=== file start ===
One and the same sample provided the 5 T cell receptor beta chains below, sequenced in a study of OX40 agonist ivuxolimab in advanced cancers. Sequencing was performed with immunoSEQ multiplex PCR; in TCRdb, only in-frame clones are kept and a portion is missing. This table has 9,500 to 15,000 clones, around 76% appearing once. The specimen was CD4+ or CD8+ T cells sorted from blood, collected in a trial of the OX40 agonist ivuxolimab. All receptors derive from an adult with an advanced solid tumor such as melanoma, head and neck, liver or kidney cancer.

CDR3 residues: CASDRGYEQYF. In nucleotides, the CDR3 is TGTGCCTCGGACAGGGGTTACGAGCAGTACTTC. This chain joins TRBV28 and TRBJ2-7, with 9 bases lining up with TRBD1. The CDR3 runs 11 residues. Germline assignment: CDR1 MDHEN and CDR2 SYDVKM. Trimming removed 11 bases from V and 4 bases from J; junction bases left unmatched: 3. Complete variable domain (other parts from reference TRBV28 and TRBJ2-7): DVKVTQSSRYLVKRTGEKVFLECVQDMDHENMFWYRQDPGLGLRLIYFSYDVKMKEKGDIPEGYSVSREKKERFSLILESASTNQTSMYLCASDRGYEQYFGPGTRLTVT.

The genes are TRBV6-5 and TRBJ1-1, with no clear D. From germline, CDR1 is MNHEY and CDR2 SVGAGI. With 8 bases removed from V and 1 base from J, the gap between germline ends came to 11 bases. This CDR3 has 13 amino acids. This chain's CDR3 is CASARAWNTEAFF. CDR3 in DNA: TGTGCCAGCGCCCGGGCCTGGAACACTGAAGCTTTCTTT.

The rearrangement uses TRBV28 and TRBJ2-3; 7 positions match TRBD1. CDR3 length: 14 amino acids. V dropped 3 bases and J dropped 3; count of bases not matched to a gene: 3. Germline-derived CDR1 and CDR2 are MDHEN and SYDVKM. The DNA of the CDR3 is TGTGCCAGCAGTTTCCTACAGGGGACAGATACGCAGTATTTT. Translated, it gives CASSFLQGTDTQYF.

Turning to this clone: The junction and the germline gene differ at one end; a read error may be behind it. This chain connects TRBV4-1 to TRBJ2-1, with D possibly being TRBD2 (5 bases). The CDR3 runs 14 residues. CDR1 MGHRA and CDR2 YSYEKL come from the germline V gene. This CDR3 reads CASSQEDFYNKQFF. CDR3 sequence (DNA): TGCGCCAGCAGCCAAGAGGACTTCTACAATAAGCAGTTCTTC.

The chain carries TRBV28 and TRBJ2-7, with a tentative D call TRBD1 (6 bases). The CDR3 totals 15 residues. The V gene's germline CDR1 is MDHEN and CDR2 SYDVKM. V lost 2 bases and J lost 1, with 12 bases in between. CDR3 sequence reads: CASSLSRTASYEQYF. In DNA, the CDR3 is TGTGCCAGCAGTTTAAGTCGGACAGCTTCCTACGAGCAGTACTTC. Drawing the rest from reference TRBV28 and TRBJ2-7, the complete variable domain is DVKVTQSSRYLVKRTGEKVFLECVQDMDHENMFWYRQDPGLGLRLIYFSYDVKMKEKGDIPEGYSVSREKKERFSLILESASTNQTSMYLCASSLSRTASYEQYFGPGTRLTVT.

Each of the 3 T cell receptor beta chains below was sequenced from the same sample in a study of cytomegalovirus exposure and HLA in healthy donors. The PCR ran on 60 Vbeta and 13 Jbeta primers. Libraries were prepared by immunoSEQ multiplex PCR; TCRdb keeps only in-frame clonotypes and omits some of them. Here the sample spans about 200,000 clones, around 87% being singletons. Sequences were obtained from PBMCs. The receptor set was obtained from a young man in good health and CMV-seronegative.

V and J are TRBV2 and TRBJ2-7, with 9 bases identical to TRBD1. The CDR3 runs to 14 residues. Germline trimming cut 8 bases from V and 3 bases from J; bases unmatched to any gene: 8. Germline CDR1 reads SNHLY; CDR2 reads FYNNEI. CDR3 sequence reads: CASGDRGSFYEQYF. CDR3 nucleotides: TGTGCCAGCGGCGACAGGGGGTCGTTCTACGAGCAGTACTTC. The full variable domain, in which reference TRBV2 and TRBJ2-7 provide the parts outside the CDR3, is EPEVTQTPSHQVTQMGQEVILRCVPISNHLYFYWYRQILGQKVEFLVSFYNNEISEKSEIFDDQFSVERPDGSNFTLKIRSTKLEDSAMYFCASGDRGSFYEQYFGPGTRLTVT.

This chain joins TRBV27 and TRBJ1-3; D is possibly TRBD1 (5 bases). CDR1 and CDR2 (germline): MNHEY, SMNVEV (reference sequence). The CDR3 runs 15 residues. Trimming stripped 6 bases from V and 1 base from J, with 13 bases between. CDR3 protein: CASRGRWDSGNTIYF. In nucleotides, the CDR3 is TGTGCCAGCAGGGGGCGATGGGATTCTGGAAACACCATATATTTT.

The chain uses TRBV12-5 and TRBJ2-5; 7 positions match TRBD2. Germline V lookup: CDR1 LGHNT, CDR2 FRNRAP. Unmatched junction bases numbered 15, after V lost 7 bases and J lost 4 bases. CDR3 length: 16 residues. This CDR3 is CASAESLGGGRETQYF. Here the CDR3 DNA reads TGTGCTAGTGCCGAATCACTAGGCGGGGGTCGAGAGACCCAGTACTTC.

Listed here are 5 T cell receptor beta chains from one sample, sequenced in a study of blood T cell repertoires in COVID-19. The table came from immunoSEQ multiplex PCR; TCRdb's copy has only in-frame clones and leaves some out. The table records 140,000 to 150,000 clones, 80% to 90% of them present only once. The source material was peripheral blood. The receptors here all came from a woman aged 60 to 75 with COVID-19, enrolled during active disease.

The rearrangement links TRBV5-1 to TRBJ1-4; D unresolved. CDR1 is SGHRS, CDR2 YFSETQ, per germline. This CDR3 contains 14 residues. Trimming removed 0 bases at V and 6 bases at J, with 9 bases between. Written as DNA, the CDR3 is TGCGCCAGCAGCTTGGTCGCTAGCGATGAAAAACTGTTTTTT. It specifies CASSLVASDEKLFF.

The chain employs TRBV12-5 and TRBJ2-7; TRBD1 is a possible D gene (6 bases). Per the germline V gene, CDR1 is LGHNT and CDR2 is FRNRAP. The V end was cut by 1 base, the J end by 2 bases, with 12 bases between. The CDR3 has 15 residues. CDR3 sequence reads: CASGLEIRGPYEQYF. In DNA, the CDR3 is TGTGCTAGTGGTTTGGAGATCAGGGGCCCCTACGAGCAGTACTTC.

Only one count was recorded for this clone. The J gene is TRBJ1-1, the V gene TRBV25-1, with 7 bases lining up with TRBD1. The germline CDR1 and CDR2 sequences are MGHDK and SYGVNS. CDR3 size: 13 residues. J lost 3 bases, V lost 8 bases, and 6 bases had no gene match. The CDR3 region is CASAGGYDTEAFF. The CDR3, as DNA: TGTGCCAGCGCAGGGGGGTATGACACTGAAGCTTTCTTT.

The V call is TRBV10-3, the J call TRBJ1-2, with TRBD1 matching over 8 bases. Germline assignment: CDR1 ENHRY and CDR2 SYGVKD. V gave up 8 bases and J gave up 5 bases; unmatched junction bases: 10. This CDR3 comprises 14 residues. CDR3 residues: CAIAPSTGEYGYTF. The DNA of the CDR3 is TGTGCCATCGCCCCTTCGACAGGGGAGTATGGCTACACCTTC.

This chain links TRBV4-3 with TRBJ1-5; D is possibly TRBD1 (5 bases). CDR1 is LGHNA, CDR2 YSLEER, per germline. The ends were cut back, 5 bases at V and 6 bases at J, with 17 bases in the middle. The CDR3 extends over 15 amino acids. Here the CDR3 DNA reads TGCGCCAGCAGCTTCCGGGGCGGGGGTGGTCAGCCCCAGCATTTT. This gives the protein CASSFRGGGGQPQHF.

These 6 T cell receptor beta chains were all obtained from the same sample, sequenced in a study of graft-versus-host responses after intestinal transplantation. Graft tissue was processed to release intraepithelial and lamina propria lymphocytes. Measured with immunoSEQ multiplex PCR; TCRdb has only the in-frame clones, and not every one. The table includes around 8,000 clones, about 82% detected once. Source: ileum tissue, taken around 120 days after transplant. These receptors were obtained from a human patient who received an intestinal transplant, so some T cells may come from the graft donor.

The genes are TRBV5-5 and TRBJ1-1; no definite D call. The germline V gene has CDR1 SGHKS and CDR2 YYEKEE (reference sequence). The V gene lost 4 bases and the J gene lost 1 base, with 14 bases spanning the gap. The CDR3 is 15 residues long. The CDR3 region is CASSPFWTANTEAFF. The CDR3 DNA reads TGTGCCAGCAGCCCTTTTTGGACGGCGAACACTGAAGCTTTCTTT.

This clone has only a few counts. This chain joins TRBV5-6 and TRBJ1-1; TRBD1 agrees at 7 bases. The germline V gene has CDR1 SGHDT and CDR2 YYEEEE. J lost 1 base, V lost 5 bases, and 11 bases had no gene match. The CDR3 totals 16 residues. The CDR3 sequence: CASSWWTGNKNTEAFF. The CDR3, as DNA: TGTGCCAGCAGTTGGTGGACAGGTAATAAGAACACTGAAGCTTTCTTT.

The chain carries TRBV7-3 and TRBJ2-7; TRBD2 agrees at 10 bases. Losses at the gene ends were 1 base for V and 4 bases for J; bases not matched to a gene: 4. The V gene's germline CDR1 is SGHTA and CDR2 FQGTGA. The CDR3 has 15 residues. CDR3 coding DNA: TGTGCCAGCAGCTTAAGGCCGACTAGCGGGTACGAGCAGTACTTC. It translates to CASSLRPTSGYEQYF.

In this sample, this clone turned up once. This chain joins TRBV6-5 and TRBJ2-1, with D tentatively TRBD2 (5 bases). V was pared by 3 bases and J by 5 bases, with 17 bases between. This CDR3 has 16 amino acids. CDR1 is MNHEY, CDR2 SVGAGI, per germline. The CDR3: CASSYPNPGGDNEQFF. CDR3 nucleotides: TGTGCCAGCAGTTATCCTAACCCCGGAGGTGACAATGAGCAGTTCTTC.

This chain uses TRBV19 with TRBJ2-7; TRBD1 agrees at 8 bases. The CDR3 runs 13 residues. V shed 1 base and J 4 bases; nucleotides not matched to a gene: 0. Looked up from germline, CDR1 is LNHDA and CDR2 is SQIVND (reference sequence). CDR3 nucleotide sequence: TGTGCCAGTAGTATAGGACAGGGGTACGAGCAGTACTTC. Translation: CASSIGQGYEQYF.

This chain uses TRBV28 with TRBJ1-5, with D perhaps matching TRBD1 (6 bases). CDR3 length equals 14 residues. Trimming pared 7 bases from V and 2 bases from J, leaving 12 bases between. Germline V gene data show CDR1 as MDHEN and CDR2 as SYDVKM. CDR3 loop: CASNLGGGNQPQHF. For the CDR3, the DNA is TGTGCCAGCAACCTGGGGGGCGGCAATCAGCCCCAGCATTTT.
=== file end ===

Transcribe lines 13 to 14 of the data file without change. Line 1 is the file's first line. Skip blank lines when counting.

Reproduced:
The chain employs TRBV12-5 and TRBJ2-7; TRBD1 is a possible D gene (6 bases). Per the germline V gene, CDR1 is LGHNT and CDR2 is FRNRAP. The V end was cut by 1 base, the J end by 2 bases, with 12 bases between. The CDR3 has 15 residues. CDR3 sequence reads: CASGLEIRGPYEQYF. In DNA, the CDR3 is TGTGCTAGTGGTTTGGAGATCAGGGGCCCCTACGAGCAGTACTTC.

Only one count was recorded for this clone. The J gene is TRBJ1-1, the V gene TRBV25-1, with 7 bases lining up with TRBD1. The germline CDR1 and CDR2 sequences are MGHDK and SYGVNS. CDR3 size: 13 residues. J lost 3 bases, V lost 8 bases, and 6 bases had no gene match. The CDR3 region is CASAGGYDTEAFF. The CDR3, as DNA: TGTGCCAGCGCAGGGGGGTATGACACTGAAGCTTTCTTT.